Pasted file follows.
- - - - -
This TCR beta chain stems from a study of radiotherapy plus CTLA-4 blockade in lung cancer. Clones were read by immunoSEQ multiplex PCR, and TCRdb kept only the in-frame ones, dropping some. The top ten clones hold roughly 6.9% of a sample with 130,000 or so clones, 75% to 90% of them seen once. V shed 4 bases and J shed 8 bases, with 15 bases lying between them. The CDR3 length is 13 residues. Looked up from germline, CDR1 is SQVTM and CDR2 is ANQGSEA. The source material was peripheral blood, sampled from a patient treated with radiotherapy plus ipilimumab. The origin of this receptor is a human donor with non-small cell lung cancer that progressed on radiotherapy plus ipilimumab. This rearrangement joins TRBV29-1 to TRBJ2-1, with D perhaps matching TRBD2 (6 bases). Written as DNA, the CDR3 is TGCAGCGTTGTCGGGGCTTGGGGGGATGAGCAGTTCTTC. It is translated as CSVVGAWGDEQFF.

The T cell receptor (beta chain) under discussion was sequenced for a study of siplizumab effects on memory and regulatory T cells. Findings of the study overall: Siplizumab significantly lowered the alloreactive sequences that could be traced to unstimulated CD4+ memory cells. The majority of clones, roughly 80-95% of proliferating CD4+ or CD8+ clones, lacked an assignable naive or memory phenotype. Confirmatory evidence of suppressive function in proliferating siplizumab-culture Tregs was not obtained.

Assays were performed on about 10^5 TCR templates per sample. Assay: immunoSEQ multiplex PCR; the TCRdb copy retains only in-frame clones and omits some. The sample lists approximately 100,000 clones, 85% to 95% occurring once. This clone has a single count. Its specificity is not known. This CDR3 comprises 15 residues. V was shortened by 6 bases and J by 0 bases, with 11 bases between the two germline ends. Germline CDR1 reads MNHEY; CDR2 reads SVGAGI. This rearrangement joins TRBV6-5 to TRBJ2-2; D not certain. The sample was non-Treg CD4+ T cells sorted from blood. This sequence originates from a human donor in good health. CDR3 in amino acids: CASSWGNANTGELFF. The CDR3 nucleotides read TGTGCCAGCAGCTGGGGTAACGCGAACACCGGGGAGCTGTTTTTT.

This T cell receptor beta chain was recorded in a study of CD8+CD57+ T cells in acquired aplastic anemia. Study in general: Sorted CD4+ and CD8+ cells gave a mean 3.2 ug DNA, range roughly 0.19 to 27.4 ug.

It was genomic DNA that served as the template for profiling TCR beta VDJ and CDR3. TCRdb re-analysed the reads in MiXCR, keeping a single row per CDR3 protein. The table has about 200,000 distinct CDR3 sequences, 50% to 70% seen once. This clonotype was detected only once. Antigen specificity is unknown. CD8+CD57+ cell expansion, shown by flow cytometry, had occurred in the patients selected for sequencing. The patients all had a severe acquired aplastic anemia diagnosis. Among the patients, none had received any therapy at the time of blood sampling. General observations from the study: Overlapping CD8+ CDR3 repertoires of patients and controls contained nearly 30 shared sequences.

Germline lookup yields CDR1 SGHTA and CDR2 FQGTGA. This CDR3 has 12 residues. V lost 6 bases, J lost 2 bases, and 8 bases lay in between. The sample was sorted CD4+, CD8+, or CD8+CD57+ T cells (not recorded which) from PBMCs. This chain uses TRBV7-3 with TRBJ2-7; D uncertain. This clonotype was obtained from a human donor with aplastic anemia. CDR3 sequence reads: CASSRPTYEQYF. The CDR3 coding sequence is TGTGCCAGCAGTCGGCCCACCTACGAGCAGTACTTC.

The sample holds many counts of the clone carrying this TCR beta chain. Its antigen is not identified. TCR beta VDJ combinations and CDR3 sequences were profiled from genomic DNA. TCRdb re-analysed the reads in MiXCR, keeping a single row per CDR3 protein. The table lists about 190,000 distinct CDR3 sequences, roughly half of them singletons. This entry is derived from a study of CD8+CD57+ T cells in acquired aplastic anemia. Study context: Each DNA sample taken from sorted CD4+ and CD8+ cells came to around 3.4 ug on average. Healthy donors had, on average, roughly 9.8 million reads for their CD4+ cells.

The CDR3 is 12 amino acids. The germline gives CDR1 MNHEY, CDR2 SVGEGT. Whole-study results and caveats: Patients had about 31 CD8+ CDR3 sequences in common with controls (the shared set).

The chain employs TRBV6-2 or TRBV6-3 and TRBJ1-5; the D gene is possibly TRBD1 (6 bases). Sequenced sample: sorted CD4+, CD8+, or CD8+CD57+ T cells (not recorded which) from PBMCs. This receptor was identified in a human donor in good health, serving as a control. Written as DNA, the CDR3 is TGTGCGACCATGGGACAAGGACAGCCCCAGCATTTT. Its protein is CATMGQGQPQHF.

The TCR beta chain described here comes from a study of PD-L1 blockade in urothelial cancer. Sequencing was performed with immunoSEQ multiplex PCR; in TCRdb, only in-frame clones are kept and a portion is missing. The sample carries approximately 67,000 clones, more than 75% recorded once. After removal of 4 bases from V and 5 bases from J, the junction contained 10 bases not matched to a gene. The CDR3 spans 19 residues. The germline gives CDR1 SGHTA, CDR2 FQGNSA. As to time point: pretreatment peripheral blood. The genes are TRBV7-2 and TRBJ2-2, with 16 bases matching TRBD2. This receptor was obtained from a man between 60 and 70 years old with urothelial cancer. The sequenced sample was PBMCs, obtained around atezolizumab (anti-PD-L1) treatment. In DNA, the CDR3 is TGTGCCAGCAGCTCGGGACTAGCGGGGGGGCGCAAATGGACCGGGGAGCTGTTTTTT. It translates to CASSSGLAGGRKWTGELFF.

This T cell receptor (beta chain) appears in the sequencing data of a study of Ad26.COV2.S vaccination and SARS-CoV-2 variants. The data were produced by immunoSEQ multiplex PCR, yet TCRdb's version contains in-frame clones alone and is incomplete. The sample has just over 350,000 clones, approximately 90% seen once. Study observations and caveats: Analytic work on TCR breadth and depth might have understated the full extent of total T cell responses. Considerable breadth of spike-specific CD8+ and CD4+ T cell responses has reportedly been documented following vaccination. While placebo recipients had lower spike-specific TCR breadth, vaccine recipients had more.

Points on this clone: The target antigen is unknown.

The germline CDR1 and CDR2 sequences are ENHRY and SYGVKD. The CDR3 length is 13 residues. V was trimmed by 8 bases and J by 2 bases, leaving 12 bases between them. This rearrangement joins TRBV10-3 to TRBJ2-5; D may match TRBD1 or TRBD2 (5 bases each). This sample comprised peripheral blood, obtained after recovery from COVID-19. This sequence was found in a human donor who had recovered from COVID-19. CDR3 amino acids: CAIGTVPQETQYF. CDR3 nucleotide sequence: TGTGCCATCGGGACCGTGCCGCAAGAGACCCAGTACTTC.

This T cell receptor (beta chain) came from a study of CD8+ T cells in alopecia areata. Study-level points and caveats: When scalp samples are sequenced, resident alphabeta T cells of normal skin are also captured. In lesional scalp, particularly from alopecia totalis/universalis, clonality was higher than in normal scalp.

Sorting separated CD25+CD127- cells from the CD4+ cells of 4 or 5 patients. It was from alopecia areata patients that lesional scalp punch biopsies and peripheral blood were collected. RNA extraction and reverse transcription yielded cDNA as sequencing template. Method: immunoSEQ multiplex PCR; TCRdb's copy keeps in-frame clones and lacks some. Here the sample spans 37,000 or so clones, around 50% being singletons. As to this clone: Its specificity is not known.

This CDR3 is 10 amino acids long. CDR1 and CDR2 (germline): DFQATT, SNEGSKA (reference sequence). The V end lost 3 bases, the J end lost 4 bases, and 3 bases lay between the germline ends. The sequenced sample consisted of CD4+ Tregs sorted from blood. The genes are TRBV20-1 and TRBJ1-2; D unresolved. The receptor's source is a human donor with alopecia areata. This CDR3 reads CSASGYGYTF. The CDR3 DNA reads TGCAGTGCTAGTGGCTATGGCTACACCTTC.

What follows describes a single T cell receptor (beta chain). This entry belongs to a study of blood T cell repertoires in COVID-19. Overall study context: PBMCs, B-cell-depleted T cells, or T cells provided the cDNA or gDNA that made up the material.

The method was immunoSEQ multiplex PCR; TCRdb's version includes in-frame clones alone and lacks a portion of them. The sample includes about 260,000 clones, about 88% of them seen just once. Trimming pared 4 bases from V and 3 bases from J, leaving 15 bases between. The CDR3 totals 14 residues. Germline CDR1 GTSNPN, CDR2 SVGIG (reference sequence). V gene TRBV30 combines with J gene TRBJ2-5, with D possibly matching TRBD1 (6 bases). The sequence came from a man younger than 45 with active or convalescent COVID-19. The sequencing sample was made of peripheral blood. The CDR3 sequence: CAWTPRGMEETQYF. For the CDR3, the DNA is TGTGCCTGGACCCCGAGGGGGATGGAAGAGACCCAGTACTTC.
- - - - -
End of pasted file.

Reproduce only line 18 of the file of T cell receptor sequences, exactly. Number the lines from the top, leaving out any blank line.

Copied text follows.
The method was immunoSEQ multiplex PCR; TCRdb's version includes in-frame clones alone and lacks a portion of them. The sample includes about 260,000 clones, about 88% of them seen just once. Trimming pared 4 bases from V and 3 bases from J, leaving 15 bases between. The CDR3 totals 14 residues. Germline CDR1 GTSNPN, CDR2 SVGIG (reference sequence). V gene TRBV30 combines with J gene TRBJ2-5, with D possibly matching TRBD1 (6 bases). The sequence came from a man younger than 45 with active or convalescent COVID-19. The sequencing sample was made of peripheral blood. The CDR3 sequence: CAWTPRGMEETQYF. For the CDR3, the DNA is TGTGCCTGGACCCCGAGGGGGATGGAAGAGACCCAGTACTTC.